As I was trying to think of a science experiment to do with Peeps, I remembered seeing a marshmallow puff up to twice its normal size in a vacuum chamber, which was pretty cool.
Since I don’t have any way to create a mechanical vacuum at home, I decided to try using a wine pump to inflate a peep and discovered that it is extremely hard to get a Peep into a wine bottle. Even the bunny Peeps are too big to push in without maximum destruction!
So, I went bottle hunting and found that Smucker’s syrup bottles and Martinelli’s apple juice bottles have big enough mouths to accommodate Peeps of the chick or bunny variety, but still work with wine pumps. Here’s what happened!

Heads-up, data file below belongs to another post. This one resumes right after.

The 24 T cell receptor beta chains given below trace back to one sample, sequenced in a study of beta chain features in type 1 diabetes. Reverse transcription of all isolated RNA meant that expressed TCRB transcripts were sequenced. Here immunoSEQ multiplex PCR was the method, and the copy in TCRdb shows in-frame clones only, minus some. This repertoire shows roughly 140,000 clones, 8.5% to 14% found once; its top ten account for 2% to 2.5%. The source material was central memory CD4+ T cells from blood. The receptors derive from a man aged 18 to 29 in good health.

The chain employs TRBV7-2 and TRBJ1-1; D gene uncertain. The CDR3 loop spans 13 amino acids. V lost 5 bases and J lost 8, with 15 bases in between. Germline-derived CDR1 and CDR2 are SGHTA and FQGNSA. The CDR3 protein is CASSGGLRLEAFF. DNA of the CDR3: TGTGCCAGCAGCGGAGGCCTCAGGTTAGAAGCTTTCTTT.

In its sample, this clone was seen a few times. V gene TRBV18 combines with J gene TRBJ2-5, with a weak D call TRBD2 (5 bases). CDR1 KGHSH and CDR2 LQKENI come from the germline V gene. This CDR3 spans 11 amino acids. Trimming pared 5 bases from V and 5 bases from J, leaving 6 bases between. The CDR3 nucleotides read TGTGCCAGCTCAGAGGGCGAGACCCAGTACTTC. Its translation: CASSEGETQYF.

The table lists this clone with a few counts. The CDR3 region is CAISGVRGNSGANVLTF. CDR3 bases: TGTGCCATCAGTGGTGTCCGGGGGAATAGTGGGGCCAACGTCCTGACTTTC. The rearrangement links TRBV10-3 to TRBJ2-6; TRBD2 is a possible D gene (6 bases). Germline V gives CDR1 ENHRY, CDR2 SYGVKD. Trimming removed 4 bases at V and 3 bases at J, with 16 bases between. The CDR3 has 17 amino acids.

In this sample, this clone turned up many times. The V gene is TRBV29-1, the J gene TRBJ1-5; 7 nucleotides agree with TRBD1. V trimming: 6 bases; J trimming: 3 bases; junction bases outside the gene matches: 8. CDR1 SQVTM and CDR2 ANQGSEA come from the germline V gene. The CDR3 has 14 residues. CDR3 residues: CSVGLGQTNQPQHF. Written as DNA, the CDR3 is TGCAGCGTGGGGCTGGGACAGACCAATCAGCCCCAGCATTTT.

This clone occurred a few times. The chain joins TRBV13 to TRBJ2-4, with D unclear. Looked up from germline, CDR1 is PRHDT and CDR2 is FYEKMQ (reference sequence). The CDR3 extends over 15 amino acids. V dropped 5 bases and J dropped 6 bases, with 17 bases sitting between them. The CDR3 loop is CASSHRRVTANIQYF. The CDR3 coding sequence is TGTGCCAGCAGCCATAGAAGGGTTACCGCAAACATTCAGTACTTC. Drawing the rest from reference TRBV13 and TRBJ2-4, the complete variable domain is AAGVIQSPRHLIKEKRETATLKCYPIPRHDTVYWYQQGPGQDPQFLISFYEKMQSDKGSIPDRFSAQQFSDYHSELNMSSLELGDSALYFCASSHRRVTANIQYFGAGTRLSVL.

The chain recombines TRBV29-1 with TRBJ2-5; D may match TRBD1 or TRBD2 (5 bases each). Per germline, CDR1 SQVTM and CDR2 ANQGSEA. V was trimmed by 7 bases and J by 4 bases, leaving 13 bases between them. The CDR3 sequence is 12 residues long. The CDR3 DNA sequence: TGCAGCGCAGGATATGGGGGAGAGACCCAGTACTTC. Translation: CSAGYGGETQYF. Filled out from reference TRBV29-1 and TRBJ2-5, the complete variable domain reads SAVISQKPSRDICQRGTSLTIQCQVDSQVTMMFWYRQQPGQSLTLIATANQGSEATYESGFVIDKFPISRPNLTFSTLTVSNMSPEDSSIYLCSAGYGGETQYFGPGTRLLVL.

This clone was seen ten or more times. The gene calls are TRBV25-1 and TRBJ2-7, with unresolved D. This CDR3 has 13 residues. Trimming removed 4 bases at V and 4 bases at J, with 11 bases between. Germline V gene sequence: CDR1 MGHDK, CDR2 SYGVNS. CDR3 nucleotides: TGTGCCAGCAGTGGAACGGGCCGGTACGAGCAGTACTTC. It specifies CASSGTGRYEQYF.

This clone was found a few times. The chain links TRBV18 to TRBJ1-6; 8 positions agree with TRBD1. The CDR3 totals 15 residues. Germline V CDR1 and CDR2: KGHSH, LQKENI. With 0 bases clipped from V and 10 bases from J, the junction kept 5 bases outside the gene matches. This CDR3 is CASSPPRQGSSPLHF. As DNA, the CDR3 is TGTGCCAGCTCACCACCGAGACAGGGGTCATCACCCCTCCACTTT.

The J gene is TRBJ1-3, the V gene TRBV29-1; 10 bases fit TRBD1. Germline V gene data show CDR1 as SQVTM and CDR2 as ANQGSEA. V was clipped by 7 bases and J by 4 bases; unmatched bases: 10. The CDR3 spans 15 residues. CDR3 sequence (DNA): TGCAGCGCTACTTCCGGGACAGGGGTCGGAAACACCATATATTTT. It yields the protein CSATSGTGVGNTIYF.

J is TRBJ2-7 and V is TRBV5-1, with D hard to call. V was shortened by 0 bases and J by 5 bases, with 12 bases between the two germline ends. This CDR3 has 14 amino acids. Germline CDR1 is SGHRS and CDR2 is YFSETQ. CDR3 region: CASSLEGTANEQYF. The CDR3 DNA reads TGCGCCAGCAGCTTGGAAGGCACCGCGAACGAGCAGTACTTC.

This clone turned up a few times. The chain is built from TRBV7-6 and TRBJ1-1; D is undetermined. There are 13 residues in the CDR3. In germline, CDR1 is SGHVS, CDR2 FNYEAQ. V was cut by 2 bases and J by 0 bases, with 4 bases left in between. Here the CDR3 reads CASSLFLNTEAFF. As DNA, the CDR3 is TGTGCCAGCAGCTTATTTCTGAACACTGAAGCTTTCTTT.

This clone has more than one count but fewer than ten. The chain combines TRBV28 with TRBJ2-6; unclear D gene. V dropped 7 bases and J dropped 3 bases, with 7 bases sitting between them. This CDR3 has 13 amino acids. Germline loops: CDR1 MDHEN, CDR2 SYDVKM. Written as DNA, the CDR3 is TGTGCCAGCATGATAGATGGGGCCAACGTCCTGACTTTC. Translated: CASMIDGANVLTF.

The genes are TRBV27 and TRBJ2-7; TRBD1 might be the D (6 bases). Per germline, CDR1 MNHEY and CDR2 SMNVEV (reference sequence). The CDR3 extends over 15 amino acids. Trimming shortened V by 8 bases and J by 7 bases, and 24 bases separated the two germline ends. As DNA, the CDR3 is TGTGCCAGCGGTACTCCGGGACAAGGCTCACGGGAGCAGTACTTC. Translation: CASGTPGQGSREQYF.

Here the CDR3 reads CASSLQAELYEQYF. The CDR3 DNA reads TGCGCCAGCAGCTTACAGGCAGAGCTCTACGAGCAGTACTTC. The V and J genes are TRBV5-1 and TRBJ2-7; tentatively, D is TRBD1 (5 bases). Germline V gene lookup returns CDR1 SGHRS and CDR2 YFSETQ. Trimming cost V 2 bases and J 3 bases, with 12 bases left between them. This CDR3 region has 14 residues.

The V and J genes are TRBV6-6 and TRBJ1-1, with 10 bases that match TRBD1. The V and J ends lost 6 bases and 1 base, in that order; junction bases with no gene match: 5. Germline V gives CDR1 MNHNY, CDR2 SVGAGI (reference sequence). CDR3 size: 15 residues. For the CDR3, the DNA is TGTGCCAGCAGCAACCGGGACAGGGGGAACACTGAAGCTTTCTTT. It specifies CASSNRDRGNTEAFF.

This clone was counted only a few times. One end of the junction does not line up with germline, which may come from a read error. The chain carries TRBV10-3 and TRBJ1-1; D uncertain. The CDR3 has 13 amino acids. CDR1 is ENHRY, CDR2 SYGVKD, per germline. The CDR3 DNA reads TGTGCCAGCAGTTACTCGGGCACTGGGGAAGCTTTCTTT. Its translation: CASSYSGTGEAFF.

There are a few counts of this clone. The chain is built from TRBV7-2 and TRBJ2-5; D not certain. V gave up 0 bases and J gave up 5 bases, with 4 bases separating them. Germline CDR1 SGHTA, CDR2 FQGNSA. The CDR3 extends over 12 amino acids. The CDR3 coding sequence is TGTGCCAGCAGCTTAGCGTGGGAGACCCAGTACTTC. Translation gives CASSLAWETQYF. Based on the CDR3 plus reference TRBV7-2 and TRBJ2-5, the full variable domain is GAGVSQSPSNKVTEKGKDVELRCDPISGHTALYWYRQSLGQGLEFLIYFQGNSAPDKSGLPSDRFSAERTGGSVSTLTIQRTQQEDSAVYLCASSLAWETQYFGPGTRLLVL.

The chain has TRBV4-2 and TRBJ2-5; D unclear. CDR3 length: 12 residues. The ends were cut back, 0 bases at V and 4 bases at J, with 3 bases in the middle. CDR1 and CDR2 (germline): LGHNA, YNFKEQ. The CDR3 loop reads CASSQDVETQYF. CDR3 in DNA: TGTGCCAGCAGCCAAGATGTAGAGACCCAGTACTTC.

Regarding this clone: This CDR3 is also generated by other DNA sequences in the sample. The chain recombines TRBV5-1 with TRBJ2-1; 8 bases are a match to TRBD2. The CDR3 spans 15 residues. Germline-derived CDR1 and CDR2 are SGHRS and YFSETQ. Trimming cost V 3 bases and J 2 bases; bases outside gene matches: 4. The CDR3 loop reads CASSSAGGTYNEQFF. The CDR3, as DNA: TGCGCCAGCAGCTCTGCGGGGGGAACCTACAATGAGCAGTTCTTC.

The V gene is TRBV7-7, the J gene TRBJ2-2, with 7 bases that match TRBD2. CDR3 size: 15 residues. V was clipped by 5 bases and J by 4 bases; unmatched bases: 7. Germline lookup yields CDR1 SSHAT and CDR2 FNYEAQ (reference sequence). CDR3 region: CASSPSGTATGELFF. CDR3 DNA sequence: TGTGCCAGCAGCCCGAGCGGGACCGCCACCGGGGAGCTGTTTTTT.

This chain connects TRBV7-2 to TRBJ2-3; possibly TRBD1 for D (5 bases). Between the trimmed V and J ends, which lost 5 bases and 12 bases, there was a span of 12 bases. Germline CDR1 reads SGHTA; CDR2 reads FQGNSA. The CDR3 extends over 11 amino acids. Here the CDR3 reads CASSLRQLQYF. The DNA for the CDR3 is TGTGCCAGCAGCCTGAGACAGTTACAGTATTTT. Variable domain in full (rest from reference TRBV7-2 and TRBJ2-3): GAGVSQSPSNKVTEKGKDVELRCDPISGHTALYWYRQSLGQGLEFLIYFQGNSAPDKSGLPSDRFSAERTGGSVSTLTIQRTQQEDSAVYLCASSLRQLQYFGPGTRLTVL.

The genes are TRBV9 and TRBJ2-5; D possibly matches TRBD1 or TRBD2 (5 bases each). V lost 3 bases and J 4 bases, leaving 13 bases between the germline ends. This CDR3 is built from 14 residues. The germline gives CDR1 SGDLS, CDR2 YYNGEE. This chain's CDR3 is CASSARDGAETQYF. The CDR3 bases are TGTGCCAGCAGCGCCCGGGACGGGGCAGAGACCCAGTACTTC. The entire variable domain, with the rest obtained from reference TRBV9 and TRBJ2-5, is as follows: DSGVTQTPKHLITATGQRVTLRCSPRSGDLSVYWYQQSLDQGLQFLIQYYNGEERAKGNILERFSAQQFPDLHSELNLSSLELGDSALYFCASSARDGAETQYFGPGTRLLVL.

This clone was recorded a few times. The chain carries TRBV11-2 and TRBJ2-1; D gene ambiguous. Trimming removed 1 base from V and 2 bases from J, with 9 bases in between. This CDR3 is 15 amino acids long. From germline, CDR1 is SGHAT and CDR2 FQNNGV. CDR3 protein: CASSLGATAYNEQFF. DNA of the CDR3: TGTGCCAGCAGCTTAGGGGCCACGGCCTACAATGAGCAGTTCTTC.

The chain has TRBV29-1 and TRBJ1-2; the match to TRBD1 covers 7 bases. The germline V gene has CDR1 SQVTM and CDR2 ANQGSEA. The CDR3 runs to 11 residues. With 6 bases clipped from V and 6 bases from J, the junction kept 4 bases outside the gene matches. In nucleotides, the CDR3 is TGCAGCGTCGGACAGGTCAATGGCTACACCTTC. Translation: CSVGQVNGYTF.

To puff up a Peep, you’ll need
-a clear, empty bottle that fits both a Peep and a wine pump (see above.)
-a wine pump with a matching rubber vacuum cork
-Peeps (or marshmallows)
- Put a Peep or two in the bottle. If it’s sticky, coat the sticky spot with a little bit of sugar. Try to squish it as little as possible when pushing it into the bottle.
- Put the rubber vacuum cork in the bottle to form a tight seal.
- Pump air out of the bottle until your Peep has grown as much as possible
- Release the vacuum to see it shrink back to normal size.
The Science Behind the Fun:
Peeps contain corn syrup, gelatin and food coloring, but they are mostly made up of air bubbles. The air trapped in the bubbles is at atmospheric pressure. When you pump air out of the bottle, the pressure in the bottle drops. Gases expand under lower pressure, and the air in the marshmallow bubbles is no exception. The bubbles expand inside the stretchy corn syrup and gelatin (get bigger), making the Peep puff up.